How to create shared definition of simple PLM user experience

How to create shared definition of simple PLM user experience

Experience is a new mantra in our world. Software vendors are taking it sometimes to extremes by starting to offer experience instead of software and services. While there is nothing wrong about “experience marketing”, the slickness of PLM videos and presentations is often on a much higher level than software itself. PLM software made a long way for the last 20 years converging from multiple platforms, products, applications and marketing names. If you long time in PLM industry, you should remember all packages, out-of-the-box, smart, start, centrals, portals, workbenches and other marketware PLM companies sold. Actually they still do. But here is a thing – the new one is coming with a simple user experience. Really?

PLM vendors like to speak about “experience”. Product development organizations are very much experience oriented these days. But unfortunately, most of these projects are some sort of “lipstick on a pig” thing. Read more here. The PLM experience didn’t change PLM much for the last five years. We have now nicer user interfaces, pretty colors and superficial marketing demos. The nuts and bolts of PLM system and software experience didn’t change much. Most of systems are clunky and complex. Most of UX work that was done is yet another layer of software applied on top of existing platforms, data models, workflows and… technological limitations. So, it is still a UX lipstick on PLM pig for the lack of better worlds.

So, the question many PLM UX designers are asking is how to make a change in a complex world of PLM software. I’ve been asked about it so many times for the last few years. But first let’s acknowledge – it is not a simple task and the first thing you need to do is to drop word “simple”… Because there is no such thing “simple experience”. You just cannot measure it. Over the weekend, I had a chance to read the following book – Experience Required: How to become a UX leader regardless of your role. If you’re interested in experience, read the book. I really liked it. My favorite part was a passage about key terms and logic class.

The major factor in screaming matches between people can happen because lack of shared definition. Think about terms such as expensive, clean and simple. The first two can be measured in some terms – dollars, degrees, etc. Some people have their definition of what is expensive and what is not. You can compare things. Then there is a word “simple”. Two individuals can have very different understanding what is that. Engineers and IT professionals clearly can have a different definition of that. Many sales people and PLM executives like to say “simple”, they mean to describe something incredible easy to use. And they reference to relative complexity of things comparing to other systems or solutions. I understand, it sounds like a semantic debates. But, in my view, it is an important one.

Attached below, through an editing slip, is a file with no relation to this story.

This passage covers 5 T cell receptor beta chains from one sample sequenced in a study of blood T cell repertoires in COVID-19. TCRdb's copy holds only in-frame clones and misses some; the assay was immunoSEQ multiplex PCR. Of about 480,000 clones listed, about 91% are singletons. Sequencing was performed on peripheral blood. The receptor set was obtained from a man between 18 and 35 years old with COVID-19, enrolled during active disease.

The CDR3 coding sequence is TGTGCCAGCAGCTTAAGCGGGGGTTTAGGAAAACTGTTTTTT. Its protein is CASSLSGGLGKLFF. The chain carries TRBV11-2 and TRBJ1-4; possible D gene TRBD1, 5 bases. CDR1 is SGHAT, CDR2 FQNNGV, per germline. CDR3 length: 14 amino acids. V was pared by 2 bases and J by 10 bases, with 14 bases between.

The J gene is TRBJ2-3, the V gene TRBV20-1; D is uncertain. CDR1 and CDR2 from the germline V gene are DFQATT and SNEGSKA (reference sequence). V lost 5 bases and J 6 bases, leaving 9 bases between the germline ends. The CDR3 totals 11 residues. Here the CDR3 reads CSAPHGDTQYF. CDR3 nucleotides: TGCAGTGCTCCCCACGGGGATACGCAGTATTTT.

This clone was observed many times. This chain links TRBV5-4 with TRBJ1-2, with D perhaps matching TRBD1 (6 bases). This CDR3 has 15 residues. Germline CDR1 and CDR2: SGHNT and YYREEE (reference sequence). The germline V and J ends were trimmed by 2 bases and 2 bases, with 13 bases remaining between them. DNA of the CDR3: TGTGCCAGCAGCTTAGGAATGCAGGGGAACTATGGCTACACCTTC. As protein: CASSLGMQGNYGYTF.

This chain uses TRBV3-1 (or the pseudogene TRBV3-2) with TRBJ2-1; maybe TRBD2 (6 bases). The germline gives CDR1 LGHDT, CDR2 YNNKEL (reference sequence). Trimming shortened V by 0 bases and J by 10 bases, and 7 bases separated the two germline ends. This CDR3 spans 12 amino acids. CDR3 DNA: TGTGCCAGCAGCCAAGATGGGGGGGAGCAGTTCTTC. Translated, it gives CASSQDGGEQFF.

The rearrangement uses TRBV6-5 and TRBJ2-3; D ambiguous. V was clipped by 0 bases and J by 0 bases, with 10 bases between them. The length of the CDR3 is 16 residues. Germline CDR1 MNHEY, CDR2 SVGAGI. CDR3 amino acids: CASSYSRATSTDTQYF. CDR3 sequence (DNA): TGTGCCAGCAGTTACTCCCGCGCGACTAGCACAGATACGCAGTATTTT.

So, how to solve the problem of “simple PLM user experience”? Here are some of recommendations I collected for the last years of working with different PLM systems as well as designing new interfaces. Although, this is not a silver bullet by any means, it can help you to move from “simple” to “measurable” user experience.

1. Create a minimal number of tasks in a single flow of actions. Most of existing systems are combining tasks together making it hard to perform. Multi-clicking PLM flows are terrible to understand and impossible to memorize.

2. Use descriptive heading and labels. In many systems, I’ve been working with, labels are often created by people having deep understanding what systems does. It is nice, but doesn’t help to users not familiar with deep nuances of technology or product features.

3. Visual representation flow. Screen real estate is expensive, but please try to avoid some visual crumble of buttons, edit boxes, popups and check-boxes.

4. Use default settings, values and operations. Always give to user a default path in your system experience. Something that doesn’t require to think or decide, but just to click on a button and move to the next step. Believe me, 80% of users will prefer this option.

5. Finally… do less. Each new button, feature, option will introduce new level of complexity. While options are good in general, it creates a terrible experience and headache for most of users. Just think for them and avoid offering options to users unless it is absolutely important.

What is my conclusion? Simple is not an easy thing. The new PLM user experience will start from taking a deep breath and looking at what users need rather on what you have. Most of engineering solutions are designed as a change to something that already exists. It is probably right and easy for engineers, but very hard for users. Re-think differently. Next generation of PLM systems can only happen from rethinking fundamentals elements of PLM software – data management, design, bill of materials, processes, etc. Just my thoughts…

Best, Oleg

Want to learn more about PLM? Check out my new PLM Book website.

Disclaimer: I’m co-founder and CEO of openBoM developing cloud based bill of materials and inventory management tool for manufacturing companies, hardware startups and supply chain. My opinion can be unintentionally biased.


Share This Post